UNHCR distributes aid to Afghan refugees affected by conflict in Pakistan
PESHAWAR, Pakistan, July 29 (UNHCR) - The UN refugee agency has distributed aid packages to some 600 registered Afghan refugees who found shelter in and around Peshawar after fleeing the recent conflict in north-west Pakistan.
UNHCR staff handed over sleeping mats, jerry cans, sheets, quilts, soap, water coolers and kitchen sets to more than 80 families, comprising about 600 people, at Azakhel Refugee Village on Tuesday.
The families have been staying with relatives or in rented accommodation since fleeing from North West Frontier Province's Swat, Buner and Dir districts, where about 70,000 registered Afghan refugees live, many in special settlements.
UNHCR Associate Protection Officer Fawar Aamir said the relief items would help make life easier for these Afghan refugees living in the community and for those hosting them. "These people are reluctant to relocate to existing Afghan refugee camps in the hot weather and prefer to stay with relatives or in rented rooms," he explained.
For many of the displaced Afghans, the fighting and their forced flight brought back bad memories of their original escape to Pakistan from Afghanistan.
"The bombardment in nearby villages reminded me of the conflict in Afghanistan," said Atiqullah, a 50-year-old refugee from Kabul. "We had to run for our lives then and now, once again, after living in Swat for years, we had to run again." Atiqullah lives with his cousin on the outskirts of Peshawar after fleeing his home in the Swat district town of Matta.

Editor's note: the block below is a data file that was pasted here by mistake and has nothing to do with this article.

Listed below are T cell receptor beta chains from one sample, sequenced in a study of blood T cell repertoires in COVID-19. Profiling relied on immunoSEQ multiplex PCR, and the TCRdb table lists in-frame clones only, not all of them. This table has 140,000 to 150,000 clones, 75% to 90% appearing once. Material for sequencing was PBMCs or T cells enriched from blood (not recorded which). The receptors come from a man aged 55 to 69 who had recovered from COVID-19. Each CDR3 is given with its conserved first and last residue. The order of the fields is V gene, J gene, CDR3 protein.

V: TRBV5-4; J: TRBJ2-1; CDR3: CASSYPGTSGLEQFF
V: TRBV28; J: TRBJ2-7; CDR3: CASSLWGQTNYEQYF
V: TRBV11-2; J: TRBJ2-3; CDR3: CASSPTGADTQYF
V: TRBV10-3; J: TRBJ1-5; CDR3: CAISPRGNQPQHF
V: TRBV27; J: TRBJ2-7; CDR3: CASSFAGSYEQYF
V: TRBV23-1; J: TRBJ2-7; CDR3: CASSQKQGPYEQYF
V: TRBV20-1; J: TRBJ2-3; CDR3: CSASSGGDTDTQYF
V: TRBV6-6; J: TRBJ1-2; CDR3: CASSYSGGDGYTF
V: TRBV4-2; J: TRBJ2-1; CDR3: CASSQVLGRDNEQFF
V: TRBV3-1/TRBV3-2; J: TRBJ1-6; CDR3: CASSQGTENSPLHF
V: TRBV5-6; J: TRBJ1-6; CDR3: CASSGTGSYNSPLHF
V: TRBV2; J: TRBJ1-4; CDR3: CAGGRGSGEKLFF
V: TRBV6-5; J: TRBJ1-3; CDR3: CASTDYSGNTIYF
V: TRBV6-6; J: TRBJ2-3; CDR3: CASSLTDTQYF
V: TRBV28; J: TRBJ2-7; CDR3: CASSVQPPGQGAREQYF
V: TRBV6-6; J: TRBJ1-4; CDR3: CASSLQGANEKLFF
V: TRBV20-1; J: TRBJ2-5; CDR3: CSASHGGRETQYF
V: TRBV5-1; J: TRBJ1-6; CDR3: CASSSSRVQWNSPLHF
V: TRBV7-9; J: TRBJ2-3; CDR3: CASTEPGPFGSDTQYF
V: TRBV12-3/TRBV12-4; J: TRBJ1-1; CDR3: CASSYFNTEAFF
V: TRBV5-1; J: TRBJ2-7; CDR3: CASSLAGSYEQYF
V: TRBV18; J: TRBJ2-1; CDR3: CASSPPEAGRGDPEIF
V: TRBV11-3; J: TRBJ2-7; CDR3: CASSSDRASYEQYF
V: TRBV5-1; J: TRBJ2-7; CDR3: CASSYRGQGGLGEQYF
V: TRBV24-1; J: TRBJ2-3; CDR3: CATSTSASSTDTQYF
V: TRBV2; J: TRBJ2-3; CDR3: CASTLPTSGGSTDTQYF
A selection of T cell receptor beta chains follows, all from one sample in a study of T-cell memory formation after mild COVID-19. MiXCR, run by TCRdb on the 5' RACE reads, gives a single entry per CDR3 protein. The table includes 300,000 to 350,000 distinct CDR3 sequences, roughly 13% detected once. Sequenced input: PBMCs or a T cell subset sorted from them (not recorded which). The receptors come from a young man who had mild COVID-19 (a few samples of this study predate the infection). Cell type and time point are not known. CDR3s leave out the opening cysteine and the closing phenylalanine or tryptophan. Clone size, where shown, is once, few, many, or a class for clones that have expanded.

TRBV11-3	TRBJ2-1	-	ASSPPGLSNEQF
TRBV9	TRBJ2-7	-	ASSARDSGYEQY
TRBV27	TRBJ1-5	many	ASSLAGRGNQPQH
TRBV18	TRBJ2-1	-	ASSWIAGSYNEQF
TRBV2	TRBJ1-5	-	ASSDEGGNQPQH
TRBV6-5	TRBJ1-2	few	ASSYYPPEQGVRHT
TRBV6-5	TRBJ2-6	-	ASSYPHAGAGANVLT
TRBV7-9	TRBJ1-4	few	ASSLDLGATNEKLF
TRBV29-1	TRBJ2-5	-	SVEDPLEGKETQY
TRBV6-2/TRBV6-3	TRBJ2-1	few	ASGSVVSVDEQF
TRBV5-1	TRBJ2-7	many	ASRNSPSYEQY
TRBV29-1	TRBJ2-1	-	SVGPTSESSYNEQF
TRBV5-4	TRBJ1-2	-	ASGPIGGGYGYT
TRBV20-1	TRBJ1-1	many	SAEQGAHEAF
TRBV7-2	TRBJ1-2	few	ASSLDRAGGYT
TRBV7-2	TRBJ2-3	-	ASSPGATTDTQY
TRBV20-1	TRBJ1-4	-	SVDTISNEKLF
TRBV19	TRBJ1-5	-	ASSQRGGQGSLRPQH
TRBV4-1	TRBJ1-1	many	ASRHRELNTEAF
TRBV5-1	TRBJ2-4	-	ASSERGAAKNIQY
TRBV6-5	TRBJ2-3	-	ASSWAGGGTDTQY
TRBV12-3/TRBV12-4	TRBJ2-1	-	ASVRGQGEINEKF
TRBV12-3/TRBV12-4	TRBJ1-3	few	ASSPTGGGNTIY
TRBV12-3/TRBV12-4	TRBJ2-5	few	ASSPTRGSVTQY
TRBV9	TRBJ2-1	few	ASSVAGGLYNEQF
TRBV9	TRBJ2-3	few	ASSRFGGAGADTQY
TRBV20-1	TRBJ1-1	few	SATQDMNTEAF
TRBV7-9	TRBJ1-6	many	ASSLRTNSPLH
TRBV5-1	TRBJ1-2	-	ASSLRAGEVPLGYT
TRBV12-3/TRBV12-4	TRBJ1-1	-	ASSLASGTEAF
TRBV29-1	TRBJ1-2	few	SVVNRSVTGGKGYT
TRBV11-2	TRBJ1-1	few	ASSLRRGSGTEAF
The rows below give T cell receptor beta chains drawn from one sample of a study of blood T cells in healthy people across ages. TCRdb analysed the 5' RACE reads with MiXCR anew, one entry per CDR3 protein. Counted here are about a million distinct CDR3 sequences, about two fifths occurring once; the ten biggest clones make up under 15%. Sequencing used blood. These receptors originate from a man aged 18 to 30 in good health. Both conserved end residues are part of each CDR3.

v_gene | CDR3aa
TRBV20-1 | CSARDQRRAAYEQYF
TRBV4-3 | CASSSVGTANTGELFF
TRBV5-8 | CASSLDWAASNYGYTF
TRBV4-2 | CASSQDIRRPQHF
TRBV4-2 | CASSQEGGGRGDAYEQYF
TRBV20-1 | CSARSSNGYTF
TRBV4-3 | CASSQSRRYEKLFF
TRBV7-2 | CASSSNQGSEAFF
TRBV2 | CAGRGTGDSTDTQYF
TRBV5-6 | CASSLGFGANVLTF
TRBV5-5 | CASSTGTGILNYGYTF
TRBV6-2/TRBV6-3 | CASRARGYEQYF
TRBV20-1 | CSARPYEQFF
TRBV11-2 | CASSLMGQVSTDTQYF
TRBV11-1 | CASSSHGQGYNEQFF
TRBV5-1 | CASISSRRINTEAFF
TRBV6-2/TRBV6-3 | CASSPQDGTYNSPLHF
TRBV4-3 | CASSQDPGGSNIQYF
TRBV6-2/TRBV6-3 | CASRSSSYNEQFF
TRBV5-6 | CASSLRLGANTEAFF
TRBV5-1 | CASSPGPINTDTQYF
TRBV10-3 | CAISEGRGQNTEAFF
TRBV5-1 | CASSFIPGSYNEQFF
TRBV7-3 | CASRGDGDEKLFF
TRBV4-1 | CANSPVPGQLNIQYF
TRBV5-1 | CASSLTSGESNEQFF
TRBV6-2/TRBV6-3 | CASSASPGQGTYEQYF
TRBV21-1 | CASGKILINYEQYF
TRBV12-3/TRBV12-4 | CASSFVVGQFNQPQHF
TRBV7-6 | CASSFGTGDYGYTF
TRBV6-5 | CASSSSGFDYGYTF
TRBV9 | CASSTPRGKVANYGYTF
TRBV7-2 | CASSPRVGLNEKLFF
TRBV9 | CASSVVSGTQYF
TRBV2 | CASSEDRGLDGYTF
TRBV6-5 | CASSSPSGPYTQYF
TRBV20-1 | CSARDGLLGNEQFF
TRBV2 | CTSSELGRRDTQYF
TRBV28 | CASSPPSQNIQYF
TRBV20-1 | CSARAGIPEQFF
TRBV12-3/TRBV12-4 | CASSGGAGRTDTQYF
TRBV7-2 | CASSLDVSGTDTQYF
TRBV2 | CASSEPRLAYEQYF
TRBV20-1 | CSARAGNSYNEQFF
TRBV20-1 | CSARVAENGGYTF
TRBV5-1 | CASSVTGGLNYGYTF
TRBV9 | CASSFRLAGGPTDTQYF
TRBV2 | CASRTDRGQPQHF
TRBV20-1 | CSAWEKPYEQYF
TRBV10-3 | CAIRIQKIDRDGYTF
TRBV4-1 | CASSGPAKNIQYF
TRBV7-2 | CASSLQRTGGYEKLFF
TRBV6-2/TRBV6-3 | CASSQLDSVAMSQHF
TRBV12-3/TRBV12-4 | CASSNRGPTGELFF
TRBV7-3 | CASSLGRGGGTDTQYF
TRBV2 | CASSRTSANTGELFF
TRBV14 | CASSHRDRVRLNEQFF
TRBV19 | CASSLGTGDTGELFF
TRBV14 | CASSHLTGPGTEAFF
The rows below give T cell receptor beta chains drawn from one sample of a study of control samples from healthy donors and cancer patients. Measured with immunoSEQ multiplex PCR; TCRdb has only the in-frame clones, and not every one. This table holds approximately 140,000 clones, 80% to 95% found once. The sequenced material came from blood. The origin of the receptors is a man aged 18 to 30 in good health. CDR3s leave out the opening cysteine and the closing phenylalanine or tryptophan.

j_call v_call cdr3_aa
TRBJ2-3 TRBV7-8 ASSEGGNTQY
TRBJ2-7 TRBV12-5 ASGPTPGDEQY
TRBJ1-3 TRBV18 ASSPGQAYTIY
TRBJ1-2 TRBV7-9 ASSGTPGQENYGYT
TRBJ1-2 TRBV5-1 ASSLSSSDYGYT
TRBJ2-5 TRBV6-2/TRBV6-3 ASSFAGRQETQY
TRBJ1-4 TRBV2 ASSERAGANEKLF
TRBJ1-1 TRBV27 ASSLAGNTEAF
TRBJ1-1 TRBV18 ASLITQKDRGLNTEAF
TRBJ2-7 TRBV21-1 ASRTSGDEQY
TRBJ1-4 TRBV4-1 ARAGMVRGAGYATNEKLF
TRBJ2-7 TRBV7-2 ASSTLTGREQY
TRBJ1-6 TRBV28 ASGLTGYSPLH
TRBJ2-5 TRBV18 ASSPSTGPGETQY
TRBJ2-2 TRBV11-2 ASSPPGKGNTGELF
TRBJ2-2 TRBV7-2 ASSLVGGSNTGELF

Ahmadullah fled to Pakistan with his parents and siblings from eastern Afghanistan's Kunar province when he was a child of seven. "I only remember that we had to walk for hours and I was very tired," he recalled. Today, some 30 years later, he is staying with relatives near Peshawar after fleeing the Swat district capital of Mingora, where he has a small grocery store.
"The situation was not good, there was a curfew and we could not leave the house. Even sick people could not go to the hospital," he said, adding: "First we thought things would improve, but they did not." Eventually, Ahmadullah and his family had to walk much of the way to safety because buses and trucks were full.
"I miss my home in Swat. I have spent most of my life there; I really want to go back," he said. Pakistan hosts more than 1.7 million registered Afghans.
Rabia Ali in Peshawar, Pakistan